But if this isn’t enough, Parris turns to the testimony of a German-American friend who went traveling from Berlin to Prague and found that the houses all resembled those in suburban America. Apparently this fellow has never traveled much since you can find American-style homes in many locations throughout the world, and not just on the Berlin-Prague autoroute. Still, this is only an introduction to Parris’ more profound point, which is the “scary” similarity between how German statesmen used to talk and how American statesmen talk today. So there you have it, the link has been established. From architecture to statesmanship. Apparently, the statesmen we’re referring to here are those of the Third Reich, or at least the Kaiser. America is aggressive, insecure, bombastic Germany of 1914 or 1939, you take your pick.

The faults here are many. As I’ve pointed out, there is a certain overlap of historical influence in Europe itself, even today. The connections between England (i.e. Anglia) and the Germans are deep and reach further than just the bloodline of the royal family. The same can be said about the philosophic influence of Germany on France.

Parris fails to understand how interconnected these nations actually are both in Europe and in the US. Parris would like to reduce Germany, at least the Germany that existed prior to the end of World War II (which is to say pre-critically theorized, sanitized, Habermasized Germany) to all its less desirable violent traits, and there were many. On the other hand, a philosopher as astute as Montesquieu (a Frenchman) saw that a distinctive sense of modern freedom was also born in the German forests, a sense that informed both England and America. Also, Ernest Renan (French again) argued that Germany had a clear and admirable sense of morality though it also had an unfortunate bullying side. In any case, it seems to me that there is a strong element of German independence and forthrightness in the US, but we can’t forget that there is also a strong element of English practicality and prudence mixed with a French – yes French – philosophic appreciation for enlightenment democracy. It’s often said that England likes to see itself as Athens to America’s Rome, but I tend to think that America’s real Athens is France since it was French philosophy (Montesquieu again) who so influenced many of the Founding Fathers. I would suggest that England if more like America’s Boeotian Thebes with its small, fiercely independent, landowning democrats. Epaminondas would not feel out of place in many parts of the US. Germany, on the other hand would count as America’s Sparta: disciplined, morally resolute, battle-ready. This, I think, is a more apt picture than that painted by Parris.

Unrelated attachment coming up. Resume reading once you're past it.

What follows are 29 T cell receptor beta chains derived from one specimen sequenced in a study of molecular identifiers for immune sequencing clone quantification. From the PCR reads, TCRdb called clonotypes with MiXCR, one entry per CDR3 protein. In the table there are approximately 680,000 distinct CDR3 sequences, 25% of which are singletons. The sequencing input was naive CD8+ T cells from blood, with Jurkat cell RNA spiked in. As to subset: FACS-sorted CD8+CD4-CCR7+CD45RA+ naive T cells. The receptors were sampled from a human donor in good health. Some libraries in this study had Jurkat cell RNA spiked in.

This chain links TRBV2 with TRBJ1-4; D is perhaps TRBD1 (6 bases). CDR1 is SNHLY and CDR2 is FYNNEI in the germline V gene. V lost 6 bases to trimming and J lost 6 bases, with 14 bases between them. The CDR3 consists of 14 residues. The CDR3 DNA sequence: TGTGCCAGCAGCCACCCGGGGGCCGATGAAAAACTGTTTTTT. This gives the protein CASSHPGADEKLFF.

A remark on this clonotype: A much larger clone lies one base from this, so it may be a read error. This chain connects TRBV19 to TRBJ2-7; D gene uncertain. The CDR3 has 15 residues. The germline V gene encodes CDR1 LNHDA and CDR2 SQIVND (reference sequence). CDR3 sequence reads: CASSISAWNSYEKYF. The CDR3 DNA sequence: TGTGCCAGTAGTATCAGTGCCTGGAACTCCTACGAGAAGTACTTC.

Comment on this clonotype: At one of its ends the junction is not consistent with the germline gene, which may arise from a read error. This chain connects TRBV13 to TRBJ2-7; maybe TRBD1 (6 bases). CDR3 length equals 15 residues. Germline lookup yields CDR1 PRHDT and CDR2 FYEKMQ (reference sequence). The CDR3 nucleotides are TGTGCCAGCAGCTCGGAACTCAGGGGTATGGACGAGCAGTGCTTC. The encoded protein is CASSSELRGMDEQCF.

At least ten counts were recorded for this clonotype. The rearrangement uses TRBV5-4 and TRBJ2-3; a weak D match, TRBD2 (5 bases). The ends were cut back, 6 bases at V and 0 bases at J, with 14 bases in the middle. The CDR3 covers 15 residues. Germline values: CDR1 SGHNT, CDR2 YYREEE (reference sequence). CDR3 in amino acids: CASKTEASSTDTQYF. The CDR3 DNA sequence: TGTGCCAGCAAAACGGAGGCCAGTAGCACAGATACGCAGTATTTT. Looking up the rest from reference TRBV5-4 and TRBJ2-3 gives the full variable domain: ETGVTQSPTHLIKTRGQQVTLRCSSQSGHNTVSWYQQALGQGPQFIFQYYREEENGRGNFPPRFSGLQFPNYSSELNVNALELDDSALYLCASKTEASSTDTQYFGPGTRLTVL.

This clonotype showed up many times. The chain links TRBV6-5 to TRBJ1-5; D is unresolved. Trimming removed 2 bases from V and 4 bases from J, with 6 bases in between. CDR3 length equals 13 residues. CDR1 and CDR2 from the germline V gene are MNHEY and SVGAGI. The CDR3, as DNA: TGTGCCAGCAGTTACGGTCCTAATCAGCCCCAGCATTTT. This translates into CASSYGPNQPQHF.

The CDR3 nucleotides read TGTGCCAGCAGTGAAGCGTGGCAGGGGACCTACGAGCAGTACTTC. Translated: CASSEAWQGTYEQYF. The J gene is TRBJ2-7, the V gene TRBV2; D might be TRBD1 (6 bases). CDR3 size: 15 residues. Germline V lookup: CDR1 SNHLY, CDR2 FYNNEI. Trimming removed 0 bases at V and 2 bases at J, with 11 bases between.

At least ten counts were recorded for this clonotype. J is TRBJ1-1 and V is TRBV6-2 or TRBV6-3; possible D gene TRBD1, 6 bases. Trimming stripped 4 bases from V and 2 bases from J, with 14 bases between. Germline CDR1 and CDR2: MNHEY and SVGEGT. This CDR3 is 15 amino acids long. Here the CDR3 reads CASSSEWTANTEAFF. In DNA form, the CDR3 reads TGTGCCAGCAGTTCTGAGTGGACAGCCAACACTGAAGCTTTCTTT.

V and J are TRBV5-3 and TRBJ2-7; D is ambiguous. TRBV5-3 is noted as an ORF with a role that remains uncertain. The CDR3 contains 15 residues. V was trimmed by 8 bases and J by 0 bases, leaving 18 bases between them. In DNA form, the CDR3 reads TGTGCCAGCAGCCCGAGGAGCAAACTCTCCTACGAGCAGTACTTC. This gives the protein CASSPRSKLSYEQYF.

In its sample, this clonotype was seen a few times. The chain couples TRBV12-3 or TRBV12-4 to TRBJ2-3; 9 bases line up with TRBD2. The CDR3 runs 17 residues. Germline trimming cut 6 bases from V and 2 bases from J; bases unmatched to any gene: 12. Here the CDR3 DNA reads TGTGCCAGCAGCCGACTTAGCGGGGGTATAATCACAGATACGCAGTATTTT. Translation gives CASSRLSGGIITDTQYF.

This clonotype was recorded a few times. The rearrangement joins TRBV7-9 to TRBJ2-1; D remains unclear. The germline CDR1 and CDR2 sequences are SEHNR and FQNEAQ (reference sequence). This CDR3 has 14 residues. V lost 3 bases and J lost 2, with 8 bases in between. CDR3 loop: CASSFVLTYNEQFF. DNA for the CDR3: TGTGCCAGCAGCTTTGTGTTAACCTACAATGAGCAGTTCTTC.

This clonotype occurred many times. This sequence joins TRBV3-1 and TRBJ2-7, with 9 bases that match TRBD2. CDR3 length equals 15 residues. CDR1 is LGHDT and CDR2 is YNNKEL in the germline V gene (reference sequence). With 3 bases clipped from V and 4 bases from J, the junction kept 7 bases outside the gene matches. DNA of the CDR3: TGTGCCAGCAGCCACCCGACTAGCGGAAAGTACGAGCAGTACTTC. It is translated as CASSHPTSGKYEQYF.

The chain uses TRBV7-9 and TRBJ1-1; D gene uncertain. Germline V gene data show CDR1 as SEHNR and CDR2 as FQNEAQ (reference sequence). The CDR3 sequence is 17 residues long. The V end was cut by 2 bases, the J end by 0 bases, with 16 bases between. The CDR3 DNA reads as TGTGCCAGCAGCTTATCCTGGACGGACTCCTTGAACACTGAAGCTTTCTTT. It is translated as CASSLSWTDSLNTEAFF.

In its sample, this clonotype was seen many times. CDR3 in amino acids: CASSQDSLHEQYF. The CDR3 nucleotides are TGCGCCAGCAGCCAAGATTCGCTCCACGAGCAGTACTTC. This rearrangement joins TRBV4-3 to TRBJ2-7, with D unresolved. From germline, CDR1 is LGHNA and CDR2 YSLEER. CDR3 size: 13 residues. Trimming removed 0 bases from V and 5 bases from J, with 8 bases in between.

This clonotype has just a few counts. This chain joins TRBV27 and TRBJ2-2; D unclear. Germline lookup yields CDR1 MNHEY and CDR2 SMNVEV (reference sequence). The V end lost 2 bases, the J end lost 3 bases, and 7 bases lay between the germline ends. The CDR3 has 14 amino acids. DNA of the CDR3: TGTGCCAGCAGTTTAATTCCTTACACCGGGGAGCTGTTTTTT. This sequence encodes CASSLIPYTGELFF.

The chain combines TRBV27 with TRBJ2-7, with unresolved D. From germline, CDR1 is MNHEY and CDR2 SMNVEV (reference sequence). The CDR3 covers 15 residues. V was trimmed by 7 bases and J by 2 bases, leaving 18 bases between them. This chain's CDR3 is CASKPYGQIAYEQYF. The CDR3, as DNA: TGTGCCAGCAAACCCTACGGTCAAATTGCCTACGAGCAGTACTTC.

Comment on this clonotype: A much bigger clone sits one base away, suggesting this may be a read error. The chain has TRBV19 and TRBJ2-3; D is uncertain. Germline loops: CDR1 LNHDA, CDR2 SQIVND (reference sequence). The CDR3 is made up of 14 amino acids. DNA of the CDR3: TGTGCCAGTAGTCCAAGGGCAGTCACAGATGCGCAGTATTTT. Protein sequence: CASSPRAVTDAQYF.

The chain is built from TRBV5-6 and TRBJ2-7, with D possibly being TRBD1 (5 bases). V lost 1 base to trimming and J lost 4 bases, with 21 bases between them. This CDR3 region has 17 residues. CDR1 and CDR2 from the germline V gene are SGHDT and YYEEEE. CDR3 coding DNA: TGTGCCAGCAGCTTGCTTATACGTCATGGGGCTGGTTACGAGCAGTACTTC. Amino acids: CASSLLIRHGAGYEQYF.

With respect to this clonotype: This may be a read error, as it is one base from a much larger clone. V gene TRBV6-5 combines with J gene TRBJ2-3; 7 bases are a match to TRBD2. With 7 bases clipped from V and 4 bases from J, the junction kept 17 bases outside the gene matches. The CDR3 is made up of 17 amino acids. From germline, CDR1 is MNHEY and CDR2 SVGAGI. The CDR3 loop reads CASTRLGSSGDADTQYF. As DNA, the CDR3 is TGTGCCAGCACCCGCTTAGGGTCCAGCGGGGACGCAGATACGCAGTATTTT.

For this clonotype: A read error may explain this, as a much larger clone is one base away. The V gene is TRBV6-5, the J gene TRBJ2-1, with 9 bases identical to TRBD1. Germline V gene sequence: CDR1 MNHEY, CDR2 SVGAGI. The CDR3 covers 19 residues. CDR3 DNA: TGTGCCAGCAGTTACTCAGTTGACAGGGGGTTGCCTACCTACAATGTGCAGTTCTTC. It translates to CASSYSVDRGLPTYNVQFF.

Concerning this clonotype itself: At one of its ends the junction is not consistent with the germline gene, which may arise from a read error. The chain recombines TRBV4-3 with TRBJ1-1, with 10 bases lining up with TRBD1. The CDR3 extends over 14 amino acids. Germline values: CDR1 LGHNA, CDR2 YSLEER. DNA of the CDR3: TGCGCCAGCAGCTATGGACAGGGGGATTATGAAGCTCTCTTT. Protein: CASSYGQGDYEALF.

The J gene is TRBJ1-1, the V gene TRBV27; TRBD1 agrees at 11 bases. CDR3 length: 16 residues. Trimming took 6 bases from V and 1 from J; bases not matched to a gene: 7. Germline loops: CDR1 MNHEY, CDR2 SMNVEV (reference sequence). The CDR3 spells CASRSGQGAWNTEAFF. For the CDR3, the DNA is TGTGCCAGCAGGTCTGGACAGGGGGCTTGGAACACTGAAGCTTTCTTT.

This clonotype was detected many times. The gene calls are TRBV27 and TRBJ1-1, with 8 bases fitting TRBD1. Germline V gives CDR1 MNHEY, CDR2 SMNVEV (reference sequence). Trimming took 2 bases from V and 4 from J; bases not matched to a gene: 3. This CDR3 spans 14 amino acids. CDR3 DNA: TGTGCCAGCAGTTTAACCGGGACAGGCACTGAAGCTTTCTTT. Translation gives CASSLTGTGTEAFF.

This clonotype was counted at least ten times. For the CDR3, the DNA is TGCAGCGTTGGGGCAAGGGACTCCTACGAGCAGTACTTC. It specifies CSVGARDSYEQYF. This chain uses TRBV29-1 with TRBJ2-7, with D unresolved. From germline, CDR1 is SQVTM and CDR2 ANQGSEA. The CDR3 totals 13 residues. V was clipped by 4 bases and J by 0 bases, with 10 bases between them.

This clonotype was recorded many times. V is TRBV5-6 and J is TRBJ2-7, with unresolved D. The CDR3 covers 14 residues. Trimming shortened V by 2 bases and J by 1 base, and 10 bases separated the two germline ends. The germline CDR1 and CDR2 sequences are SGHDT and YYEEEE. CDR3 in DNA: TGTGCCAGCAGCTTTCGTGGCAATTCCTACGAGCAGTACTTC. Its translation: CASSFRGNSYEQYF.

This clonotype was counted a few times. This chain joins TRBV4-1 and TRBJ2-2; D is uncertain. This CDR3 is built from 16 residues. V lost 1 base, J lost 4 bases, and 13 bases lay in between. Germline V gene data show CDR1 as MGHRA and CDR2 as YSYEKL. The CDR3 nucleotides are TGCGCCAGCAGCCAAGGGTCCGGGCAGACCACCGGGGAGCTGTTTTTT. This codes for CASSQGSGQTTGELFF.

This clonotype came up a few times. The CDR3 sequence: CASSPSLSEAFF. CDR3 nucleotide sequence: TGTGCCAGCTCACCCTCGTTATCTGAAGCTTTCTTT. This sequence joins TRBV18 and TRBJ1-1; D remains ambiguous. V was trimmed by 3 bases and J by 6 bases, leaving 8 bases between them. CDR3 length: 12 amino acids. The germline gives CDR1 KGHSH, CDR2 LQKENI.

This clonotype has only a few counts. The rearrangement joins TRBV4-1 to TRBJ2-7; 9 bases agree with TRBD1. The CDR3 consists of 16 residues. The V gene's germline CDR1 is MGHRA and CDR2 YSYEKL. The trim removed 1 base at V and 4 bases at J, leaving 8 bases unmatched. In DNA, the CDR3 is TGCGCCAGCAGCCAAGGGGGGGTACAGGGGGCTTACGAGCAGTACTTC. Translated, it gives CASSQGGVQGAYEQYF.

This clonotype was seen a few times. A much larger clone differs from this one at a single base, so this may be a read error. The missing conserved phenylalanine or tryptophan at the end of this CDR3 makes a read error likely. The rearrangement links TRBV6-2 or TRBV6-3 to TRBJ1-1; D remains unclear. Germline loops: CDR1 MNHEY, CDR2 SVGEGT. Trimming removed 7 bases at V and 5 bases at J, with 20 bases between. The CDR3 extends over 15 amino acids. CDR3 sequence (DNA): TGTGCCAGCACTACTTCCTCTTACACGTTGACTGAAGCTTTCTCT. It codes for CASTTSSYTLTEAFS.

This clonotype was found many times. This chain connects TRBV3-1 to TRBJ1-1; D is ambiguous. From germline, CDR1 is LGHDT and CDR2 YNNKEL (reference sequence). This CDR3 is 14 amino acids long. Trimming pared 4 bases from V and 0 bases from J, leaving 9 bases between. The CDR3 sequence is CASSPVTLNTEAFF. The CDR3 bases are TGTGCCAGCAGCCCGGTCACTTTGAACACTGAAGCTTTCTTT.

Additionally, Parris can’t quite decide which Germany, leaving aside modern dull Germany, he wants to associate with Bush’s America. One assumes it would be the worst, but as I noted, he mentions Bismarck, who was quite the statesman, but also talks about these unnamed German statesman who were so scary. Bismarck was a daring but prudent man. He successfully unified Germany, but unlike many of his neighbors, he knew better than to get mixed up in such costly ventures as African imperialism. Further, he had an impressive ability to use alliances to his benefit without getting entangling himself in their endless intrigues. By contrast, the leaders of World War I Germany tended to be less restrained. But even here, we must note that all Germans are not the same. Prussian Germans were considerably different from Bavarians and the Catholics of southern Germany. Also, the older generations of Prussian Junkers were much more dedicated to tradition and discipline, while the younger Germans were influenced by a sort of brash, individualist power politics influenced in part by Nietzsche. So Mr. Parris, which Germany is it?

I suppose Parris would like to draw the worst connections possible, and that would be with Hitler’s Germany, but there again, we run into the undeniable problem that Bush’s America, to the extent that the presumed Straussian neo-conservatives are in control, is therefore influenced by a thinker who hated German totalitarianism and attempted to warn liberal democracy about its dangers. And, incidentally, over the last two hundred years, only three European nations have attempted to dominate the continent by force. They were France under Napoleon, Germany under Hitler and the Soviet Russia under communism. As I recall, the three nations leading the recent charge against the US and Britain at the UN were France, Germany and Russia. Funny that.

The only thing Parris’ article really demonstrates is the lengths historically illiterate journalists will go to in order to concoct fantasies about the US, to paint it as an aggressive beast determined to dominate the world through economic and military control. If anything reminds me of old German rhetoric it is that attempt to disparage an entire nation with falsehoods and stir up unfounded fears. In the case of those old Germans I will, however, refrain from mentioning the target of their accusations as I think we all can figure that out for ourselves.